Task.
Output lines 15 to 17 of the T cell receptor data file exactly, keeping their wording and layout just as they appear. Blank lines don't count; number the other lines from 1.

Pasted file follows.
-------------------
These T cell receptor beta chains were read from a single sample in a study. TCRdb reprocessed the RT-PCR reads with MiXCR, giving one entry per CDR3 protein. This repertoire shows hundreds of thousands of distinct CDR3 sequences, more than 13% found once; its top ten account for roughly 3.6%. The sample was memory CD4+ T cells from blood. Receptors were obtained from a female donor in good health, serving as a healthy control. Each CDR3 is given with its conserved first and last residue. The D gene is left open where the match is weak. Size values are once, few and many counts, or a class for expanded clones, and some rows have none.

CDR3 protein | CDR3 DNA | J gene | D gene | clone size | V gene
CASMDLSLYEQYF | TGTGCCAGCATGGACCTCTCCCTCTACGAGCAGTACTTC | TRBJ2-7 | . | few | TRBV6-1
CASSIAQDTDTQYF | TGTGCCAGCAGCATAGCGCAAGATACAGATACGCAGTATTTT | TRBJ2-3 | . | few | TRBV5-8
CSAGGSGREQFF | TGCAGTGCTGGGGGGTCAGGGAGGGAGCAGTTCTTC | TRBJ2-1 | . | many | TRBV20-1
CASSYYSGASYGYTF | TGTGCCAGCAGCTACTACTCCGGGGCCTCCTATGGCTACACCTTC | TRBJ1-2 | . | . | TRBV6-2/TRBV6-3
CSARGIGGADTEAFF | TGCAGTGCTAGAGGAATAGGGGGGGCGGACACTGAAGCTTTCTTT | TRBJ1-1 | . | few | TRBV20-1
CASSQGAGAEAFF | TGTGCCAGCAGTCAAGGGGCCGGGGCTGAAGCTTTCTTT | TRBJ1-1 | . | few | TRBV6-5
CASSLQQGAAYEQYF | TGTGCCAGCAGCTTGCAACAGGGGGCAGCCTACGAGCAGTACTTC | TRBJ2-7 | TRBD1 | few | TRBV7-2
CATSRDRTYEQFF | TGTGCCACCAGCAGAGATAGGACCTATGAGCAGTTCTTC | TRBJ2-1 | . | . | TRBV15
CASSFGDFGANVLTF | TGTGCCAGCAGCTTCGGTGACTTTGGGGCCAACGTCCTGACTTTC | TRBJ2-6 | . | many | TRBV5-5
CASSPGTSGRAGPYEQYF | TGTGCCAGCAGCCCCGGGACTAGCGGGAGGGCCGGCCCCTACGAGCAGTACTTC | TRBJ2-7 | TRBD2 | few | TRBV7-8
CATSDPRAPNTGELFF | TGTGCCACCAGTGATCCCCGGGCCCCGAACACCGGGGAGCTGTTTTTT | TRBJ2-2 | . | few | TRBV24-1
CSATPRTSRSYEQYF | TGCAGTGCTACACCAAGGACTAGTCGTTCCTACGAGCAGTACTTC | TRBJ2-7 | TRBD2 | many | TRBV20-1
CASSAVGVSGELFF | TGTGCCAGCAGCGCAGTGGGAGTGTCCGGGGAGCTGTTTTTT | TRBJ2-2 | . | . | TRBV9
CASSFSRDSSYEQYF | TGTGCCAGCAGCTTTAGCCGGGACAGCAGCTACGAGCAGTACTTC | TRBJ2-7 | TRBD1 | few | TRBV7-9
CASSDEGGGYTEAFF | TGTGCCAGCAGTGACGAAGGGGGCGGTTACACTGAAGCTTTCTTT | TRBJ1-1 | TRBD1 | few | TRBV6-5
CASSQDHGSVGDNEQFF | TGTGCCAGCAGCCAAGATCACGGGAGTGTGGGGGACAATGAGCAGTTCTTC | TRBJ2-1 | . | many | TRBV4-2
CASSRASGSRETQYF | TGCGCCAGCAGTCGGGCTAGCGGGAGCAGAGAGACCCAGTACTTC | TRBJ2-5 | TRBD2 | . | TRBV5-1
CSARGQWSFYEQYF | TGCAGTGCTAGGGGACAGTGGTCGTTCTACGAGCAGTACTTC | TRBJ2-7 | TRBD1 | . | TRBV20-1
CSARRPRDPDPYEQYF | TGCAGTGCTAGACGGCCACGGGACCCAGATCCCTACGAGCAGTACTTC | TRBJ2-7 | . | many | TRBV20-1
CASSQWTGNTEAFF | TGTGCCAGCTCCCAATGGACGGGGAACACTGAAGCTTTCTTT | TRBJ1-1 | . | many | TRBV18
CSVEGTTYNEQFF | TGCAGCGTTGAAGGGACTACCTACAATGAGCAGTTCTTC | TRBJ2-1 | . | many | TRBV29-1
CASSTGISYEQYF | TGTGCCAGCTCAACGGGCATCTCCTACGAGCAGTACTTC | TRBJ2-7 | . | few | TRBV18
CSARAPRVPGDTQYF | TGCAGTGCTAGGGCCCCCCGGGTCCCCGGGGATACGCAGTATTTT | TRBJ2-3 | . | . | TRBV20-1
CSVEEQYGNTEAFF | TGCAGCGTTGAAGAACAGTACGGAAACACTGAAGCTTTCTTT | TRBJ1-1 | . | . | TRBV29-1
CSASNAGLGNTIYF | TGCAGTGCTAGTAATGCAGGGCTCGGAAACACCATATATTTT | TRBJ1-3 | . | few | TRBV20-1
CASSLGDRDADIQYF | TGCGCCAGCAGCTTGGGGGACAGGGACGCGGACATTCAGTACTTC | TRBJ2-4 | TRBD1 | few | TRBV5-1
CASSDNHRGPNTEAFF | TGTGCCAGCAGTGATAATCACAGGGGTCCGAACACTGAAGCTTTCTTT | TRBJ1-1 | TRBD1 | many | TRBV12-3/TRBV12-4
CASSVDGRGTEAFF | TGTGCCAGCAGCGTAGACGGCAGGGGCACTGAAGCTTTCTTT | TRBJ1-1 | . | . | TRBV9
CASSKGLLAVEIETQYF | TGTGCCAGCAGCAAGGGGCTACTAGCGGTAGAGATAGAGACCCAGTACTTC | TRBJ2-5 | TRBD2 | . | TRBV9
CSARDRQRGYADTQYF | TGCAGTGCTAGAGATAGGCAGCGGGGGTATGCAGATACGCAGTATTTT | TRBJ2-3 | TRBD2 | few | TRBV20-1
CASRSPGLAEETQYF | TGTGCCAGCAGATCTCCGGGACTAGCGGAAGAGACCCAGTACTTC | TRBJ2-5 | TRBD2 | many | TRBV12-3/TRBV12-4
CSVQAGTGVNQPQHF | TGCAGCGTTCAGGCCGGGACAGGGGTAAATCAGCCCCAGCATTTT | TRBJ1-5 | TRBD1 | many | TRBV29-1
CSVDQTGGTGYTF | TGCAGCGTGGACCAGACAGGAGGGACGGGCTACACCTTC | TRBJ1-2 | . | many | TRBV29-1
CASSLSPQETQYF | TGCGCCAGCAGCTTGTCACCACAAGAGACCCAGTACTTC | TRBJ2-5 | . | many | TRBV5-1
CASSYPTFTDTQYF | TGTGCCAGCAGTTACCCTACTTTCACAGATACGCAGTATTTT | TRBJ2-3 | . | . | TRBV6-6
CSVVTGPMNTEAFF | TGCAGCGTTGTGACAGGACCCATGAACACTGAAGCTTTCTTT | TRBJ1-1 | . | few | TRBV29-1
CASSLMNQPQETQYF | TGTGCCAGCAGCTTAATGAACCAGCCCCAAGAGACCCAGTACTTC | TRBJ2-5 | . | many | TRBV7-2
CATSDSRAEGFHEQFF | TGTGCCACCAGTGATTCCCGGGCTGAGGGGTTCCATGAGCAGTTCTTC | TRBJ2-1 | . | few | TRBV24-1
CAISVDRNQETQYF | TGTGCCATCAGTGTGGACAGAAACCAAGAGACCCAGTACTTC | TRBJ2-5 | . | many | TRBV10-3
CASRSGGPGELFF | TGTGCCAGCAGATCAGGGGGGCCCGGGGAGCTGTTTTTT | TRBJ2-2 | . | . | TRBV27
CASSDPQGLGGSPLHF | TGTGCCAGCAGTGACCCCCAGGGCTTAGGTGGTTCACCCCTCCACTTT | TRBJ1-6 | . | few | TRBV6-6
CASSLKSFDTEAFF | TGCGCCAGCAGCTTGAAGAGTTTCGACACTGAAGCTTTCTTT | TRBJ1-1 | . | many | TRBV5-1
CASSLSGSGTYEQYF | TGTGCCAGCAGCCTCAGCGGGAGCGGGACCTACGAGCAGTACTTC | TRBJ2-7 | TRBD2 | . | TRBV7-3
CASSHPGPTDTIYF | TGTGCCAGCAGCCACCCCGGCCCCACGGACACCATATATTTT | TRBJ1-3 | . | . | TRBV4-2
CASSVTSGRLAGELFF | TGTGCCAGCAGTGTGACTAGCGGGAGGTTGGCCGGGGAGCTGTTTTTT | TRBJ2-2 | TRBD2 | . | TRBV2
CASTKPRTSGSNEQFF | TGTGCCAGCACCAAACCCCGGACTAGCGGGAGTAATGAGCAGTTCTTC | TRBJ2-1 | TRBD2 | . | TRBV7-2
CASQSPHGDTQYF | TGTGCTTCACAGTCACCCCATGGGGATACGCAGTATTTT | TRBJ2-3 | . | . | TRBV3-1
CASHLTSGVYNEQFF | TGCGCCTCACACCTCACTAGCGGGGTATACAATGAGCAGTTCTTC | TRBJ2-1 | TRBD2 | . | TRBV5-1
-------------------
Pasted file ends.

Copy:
CASSAVGVSGELFF | TGTGCCAGCAGCGCAGTGGGAGTGTCCGGGGAGCTGTTTTTT | TRBJ2-2 | . | . | TRBV9
CASSFSRDSSYEQYF | TGTGCCAGCAGCTTTAGCCGGGACAGCAGCTACGAGCAGTACTTC | TRBJ2-7 | TRBD1 | few | TRBV7-9
CASSDEGGGYTEAFF | TGTGCCAGCAGTGACGAAGGGGGCGGTTACACTGAAGCTTTCTTT | TRBJ1-1 | TRBD1 | few | TRBV6-5